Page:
Evidence Moved to the District Attorney, Prosecutor Area – A separate bin number for the prosecutor is assigned within the master records management system for the accepted evidence. Again, when it is taken to court or to another area for review it is checked out automatically and each step is recorded in the master records management system.
Drugs and other high value evidence are very carefully dealt with by having the evidence weighed or counted for every single item as it leaves and returns. By breaking the items into separate items and each having its own property number, bin number and RFID (radio frequency identification tag) the system will detect at each juncture if the item was tampered with.
Additionally as stated above, each alarm and movement is logged into the main records management system so this will appear on the system. The evidence sequence tracking gives the checks and balances needed which can be seen by authorized personnel.
2. Capital Items – For any item having a value of $100 or more I feel the item should have an RFID tag. Because many managers feel that inventory counting is so hard to manage and time consuming , many organizations only want items worth over $1000 or more in their capital inventory system. In 2013, because of the ease and efficiency new technology can offer many more items can be accounted for with the ease of electronic RFID tags transmitting the information to a central computer system.
Each day, week, month, quarter or longer an inventory can be taken as it will wake up the RFID signal and transmit to the master data base and insure that all items are present.
Loss Prevention also is enhanced as any item which is not authorized and leaves a specific area will sound an alarm along with video surveillance in place to review.
Biometrics – By definition, I mean this to be fingerprints or palm prints.
A. Signing Onto Your Computer Terminal – We have all heard that my password is taped underneath of my desk. Everyone knows it. Or, the manager says, “sign these documents for me and use my electronic signature in the system, here is my password.”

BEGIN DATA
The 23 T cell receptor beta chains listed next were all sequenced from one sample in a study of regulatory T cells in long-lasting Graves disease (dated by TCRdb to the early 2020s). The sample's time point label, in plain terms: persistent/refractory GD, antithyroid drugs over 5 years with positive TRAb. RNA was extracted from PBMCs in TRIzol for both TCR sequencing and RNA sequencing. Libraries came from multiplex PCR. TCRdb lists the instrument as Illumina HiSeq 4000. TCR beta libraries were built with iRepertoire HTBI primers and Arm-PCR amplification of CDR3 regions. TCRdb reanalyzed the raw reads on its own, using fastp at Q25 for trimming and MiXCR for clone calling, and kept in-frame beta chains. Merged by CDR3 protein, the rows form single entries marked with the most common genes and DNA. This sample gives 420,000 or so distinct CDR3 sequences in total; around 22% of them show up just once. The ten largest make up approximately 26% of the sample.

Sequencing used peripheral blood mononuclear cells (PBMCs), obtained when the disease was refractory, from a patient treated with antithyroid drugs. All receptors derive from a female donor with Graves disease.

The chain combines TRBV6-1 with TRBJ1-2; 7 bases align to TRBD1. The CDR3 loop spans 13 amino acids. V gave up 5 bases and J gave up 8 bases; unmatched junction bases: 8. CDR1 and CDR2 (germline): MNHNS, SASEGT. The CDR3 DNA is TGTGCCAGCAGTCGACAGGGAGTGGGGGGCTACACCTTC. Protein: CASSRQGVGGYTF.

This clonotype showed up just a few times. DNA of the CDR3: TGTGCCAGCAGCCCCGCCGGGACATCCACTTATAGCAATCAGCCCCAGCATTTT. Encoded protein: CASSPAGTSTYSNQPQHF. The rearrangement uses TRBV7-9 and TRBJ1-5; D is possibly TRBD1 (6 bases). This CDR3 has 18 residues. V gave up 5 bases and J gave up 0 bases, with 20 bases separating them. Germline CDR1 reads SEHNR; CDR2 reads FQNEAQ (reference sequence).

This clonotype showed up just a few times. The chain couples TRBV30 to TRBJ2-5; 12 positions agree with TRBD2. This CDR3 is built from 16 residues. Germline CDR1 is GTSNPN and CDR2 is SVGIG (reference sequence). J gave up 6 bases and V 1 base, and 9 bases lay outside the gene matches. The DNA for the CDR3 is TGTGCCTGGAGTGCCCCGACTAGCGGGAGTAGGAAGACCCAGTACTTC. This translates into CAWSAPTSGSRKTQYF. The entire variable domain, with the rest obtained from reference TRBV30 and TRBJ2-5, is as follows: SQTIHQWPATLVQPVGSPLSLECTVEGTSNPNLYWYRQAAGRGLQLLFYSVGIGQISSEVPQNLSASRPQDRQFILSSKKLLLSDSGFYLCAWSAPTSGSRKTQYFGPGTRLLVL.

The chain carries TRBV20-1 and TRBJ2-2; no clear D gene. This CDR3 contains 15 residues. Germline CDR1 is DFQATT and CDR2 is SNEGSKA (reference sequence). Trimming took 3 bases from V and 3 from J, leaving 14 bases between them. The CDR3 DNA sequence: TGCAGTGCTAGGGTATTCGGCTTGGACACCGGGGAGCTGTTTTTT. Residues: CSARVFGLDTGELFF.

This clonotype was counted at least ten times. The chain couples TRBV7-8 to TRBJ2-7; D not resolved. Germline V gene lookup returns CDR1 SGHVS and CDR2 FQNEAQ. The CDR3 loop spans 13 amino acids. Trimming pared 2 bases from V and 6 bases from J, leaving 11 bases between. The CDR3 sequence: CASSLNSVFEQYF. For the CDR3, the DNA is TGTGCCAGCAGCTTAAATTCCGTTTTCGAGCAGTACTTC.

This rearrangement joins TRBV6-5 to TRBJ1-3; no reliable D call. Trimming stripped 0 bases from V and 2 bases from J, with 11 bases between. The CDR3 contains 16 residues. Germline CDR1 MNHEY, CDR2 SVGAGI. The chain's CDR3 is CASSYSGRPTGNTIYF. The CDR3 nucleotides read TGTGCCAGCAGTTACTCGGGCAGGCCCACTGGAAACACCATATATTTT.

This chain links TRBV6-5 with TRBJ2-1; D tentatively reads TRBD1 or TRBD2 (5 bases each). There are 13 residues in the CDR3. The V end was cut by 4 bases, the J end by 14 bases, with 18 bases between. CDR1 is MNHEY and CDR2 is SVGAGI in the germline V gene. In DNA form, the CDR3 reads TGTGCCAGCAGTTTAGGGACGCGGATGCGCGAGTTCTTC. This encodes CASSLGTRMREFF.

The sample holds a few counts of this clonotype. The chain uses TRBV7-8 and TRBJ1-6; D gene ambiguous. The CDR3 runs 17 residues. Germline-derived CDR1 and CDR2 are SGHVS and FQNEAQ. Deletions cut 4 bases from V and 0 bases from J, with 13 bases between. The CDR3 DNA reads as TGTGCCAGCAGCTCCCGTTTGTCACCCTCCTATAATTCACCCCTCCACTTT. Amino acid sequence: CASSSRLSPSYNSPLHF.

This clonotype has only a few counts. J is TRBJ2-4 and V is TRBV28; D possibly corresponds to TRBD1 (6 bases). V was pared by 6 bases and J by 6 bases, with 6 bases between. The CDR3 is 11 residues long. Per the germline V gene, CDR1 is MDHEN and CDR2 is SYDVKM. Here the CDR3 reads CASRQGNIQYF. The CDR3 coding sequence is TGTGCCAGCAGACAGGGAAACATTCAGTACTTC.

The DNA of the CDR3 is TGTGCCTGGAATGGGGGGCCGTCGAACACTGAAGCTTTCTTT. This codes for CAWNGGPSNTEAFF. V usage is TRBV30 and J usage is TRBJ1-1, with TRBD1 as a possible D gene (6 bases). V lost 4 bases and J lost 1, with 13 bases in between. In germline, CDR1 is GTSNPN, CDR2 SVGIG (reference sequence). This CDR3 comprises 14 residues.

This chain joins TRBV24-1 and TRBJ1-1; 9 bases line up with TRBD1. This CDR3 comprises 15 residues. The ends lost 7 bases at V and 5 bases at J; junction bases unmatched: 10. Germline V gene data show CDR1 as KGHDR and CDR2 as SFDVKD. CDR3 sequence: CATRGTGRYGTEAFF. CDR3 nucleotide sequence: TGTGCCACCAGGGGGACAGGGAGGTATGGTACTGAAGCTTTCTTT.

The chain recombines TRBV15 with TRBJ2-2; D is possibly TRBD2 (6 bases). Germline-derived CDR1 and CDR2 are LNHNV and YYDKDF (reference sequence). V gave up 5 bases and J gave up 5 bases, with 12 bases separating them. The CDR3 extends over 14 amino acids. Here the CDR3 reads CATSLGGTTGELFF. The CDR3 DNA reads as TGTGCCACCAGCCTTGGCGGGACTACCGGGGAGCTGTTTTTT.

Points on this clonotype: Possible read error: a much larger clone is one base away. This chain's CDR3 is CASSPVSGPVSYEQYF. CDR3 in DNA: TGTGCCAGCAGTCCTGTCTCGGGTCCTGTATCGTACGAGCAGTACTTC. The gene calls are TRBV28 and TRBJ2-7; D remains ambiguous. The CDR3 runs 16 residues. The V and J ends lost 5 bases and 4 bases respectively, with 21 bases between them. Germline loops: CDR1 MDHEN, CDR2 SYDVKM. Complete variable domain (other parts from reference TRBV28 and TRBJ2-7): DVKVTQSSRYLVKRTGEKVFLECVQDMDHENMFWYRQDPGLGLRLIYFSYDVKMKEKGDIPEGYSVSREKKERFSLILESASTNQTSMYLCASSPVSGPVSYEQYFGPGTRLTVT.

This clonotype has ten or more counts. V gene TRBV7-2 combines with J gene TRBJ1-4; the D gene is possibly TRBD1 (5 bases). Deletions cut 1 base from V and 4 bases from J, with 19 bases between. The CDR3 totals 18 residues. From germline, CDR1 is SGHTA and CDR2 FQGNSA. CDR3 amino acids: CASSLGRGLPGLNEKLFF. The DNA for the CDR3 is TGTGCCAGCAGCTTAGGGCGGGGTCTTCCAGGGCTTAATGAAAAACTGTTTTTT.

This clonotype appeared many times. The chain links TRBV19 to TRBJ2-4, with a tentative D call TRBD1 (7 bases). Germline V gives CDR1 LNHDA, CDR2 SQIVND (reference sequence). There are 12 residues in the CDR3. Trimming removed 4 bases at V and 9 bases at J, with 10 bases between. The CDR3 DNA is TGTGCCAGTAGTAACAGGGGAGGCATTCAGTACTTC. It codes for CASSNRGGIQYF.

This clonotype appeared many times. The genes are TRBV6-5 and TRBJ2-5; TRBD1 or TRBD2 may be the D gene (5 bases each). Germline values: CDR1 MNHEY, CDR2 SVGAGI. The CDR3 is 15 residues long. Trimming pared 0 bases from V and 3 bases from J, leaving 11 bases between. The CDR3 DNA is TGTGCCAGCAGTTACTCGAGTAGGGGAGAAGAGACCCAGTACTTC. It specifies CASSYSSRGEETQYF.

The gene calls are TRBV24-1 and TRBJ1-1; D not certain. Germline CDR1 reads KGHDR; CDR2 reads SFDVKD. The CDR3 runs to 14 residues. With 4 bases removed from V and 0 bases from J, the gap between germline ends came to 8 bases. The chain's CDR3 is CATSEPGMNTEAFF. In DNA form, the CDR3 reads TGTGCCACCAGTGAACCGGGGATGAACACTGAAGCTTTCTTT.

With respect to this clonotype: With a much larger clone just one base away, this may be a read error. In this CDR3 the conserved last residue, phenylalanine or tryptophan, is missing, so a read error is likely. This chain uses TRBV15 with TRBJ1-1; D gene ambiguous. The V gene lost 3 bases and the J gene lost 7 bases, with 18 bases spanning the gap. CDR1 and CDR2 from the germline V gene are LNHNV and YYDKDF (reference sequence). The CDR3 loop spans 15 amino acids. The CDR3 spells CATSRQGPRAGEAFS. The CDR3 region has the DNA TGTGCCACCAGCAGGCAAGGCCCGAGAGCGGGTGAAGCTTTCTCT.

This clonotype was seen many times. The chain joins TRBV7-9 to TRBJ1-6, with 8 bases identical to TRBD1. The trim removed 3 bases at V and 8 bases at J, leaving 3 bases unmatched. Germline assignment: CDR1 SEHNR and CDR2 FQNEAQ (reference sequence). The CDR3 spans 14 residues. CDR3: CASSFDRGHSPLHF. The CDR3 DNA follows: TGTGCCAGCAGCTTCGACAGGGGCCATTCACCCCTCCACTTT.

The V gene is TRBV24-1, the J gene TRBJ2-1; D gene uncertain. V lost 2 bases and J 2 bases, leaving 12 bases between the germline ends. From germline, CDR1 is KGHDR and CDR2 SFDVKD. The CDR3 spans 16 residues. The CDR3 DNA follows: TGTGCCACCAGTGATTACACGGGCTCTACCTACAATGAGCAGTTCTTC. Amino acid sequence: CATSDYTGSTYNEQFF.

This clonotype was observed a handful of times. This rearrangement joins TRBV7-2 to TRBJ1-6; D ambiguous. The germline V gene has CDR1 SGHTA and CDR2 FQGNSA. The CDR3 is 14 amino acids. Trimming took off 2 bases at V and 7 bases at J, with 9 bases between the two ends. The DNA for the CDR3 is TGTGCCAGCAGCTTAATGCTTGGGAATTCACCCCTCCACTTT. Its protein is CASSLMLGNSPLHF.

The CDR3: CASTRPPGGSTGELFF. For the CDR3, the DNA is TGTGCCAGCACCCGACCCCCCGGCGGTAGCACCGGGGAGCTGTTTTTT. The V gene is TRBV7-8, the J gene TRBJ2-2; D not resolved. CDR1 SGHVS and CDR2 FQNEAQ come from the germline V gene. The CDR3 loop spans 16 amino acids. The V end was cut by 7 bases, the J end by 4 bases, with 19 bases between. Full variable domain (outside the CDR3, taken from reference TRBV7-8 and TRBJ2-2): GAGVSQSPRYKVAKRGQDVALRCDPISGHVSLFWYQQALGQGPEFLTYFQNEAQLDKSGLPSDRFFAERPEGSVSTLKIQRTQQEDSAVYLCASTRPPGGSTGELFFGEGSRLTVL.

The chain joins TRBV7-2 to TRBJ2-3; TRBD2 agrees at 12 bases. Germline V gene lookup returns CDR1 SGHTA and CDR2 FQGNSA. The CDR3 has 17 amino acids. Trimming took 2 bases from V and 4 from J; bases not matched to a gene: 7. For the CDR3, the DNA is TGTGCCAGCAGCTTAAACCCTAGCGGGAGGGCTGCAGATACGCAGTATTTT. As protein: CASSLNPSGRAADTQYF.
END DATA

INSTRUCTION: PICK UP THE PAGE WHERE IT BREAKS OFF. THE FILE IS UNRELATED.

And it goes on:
If the signature was ever challenged in Court the case could easily be lost. Security and rules were completely circumvented to know who really signed the document as required by organization policy.
The way you can get full compliance is to use a sign on by having the proper person place his/her fingerprint or palm print onto a device and then having a hash of numbers and letters appear or a hand written signature of your name appear that signifies the signature is validated through a biometric secure sign on.
B. Entry into Secured Doors, Biometrics or Photo ID Cards? – Ask yourself is it safer to have your entry by matching your finger print or palm print or use what so many think is safe today by having a Photo ID with a stripe coded insert made? How hard is it to lose your laminated photo ID card, or someone says I forgot my card can you loan me yours to go to the 14th floor?
I doubt if you would cut off your thumb to say use my thumb print and go up to the 14th floor. Biometrics is much safer and very hard to duplicate.
Again, I would recommend video surveillance once entry is made to also verify the identity of the person that has entered.
Your comments and insights are always welcome.
Author: Robert Morrison has extensive experience both in management and information technology. He feels that government is actually big business and both must conduct itself in similar ways. He is a former CIO, Deputy Business Administrator and Deputy Public Safety Director in the local government sector. He is also a member of the Central Pennsylvania chapter of ASPA (American Society for Public Administration).